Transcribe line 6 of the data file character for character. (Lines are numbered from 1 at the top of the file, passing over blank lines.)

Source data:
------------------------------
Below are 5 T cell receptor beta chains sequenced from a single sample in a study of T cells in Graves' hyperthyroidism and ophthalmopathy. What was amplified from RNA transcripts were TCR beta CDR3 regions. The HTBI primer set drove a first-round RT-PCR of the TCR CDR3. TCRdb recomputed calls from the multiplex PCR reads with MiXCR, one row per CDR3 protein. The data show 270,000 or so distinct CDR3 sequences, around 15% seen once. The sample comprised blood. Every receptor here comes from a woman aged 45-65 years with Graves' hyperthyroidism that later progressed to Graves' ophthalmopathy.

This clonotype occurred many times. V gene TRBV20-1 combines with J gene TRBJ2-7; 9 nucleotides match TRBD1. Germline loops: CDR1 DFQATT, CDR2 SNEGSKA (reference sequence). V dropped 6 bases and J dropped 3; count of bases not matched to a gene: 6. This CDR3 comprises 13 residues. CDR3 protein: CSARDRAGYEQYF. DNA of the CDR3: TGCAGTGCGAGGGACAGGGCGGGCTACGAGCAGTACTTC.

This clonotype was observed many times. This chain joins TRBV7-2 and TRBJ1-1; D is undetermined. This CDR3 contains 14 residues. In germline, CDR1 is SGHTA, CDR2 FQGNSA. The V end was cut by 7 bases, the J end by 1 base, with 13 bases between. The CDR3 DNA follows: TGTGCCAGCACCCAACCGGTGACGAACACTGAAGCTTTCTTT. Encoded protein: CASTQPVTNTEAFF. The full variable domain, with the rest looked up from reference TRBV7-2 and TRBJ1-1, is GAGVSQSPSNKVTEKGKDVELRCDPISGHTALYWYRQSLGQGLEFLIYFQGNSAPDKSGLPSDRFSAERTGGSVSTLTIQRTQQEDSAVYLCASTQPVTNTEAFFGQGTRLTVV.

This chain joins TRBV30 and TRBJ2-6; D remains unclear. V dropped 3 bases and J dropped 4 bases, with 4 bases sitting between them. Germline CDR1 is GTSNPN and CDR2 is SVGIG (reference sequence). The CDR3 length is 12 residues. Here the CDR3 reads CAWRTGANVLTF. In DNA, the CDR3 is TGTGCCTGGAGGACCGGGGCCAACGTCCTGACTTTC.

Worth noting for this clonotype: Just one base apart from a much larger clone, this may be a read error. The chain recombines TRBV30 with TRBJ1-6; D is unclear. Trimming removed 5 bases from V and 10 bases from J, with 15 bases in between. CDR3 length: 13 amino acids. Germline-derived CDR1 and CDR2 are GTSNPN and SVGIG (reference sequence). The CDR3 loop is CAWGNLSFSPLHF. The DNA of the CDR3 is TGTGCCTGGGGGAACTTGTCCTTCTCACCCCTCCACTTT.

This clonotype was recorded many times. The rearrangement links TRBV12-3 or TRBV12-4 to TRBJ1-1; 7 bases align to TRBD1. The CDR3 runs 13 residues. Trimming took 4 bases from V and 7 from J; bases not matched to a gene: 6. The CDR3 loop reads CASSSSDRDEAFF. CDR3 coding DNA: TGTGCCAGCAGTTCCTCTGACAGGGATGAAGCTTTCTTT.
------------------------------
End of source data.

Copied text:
This clonotype was recorded many times. The rearrangement links TRBV12-3 or TRBV12-4 to TRBJ1-1; 7 bases align to TRBD1. The CDR3 runs 13 residues. Trimming took 4 bases from V and 7 from J; bases not matched to a gene: 6. The CDR3 loop reads CASSSSDRDEAFF. CDR3 coding DNA: TGTGCCAGCAGTTCCTCTGACAGGGATGAAGCTTTCTTT.